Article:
🌱 Success in replanting eelgrass

🌱 Success in replanting eelgrass

80,000 eelgrass plants grew to 860,000 in a year when researchers planted them in sand to give the plants better anchorage to grow in the sea.

Kent Olofsson
Kent Olofsson

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The eelgrass in the sea around southern Bohuslän has disappeared at a rapid rate in recent decades. This is bad news because the eelgrass meadows are important habitats for many species of plants and animals and serve, among other things, as nurseries for fish.

On a positive note, a project from the County Administrative Board in Västra Götaland and the University of Gothenburg shows that it is possible to reverse the trend. A research team has tested planting eelgrass plants in sand.

"By first laying out sand, we have created new conditions in a bay where it was too murky for the eelgrass to survive. This is a new method in Sweden and therefore it is extra fun that the eelgrass has done so well after planting," says Beatrice Alenius, marine biologist and project manager at the County Administrative Board in Västra Götaland, in a press release.

The researchers planted 80,000 eelgrass plants in a shallow bay last year. When the researchers examined the area this year, it turned out that the eelgrass grew very well in the area. The number of plants in the area had increased from 80,000 to 860,000.

"The eelgrass shoots have had unexpectedly good growth. It is likely that we have now passed a tipping point where the eelgrass contributes to reducing the turbidity of sediment, improving light conditions, and that the eelgrass bed can continue to spread," says Per Moksnes, researcher at the University of Gothenburg.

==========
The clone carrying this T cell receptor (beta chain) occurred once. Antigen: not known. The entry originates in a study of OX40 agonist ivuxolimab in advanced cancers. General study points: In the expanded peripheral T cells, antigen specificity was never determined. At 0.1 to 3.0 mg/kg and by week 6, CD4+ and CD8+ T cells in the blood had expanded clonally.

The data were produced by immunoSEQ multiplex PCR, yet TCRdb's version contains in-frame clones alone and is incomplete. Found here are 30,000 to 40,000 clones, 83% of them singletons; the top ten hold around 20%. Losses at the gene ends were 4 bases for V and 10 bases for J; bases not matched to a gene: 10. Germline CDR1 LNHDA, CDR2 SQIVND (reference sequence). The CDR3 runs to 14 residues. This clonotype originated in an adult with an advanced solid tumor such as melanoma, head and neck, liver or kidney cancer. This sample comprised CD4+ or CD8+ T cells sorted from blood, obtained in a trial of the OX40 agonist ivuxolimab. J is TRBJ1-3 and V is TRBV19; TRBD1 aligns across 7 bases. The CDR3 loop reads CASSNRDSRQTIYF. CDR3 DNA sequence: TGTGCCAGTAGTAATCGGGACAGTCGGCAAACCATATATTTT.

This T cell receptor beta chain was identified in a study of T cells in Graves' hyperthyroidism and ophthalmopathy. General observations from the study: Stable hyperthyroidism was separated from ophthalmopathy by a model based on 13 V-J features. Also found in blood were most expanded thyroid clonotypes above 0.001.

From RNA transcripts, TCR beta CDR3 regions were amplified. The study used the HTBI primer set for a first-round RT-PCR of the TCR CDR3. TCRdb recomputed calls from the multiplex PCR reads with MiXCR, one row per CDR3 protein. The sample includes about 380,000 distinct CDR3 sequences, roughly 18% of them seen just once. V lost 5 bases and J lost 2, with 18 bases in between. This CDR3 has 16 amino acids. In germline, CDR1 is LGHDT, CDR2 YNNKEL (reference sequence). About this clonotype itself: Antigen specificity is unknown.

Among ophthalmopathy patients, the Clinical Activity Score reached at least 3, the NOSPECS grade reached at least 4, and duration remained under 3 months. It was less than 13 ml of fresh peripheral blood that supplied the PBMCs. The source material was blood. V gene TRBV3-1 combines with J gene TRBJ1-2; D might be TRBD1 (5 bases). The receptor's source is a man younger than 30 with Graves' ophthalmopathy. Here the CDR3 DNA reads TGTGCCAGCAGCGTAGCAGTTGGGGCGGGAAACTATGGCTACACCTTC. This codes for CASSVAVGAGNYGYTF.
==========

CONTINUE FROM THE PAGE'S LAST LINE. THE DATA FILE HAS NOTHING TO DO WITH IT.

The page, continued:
The best thing, of course, is to protect existing eelgrass meadows so we don't have to replant the eelgrass, but in cases where the meadows have already been damaged, there is now a method to recreate them.

"This is the first time that the sand cover method has been tested on a large scale with successful results. It shows that it is possible to replant eelgrass even where the conditions are difficult and our usual methods do not work," says Per Moksnes.

🐬 The world’s oceans can be healthy and full of life again until 2050
We can recover most of the damage we have caused to life in the sea over the last 100 years. This is the conclusion that researchers from 16 universities in 10 countries draw in a new report.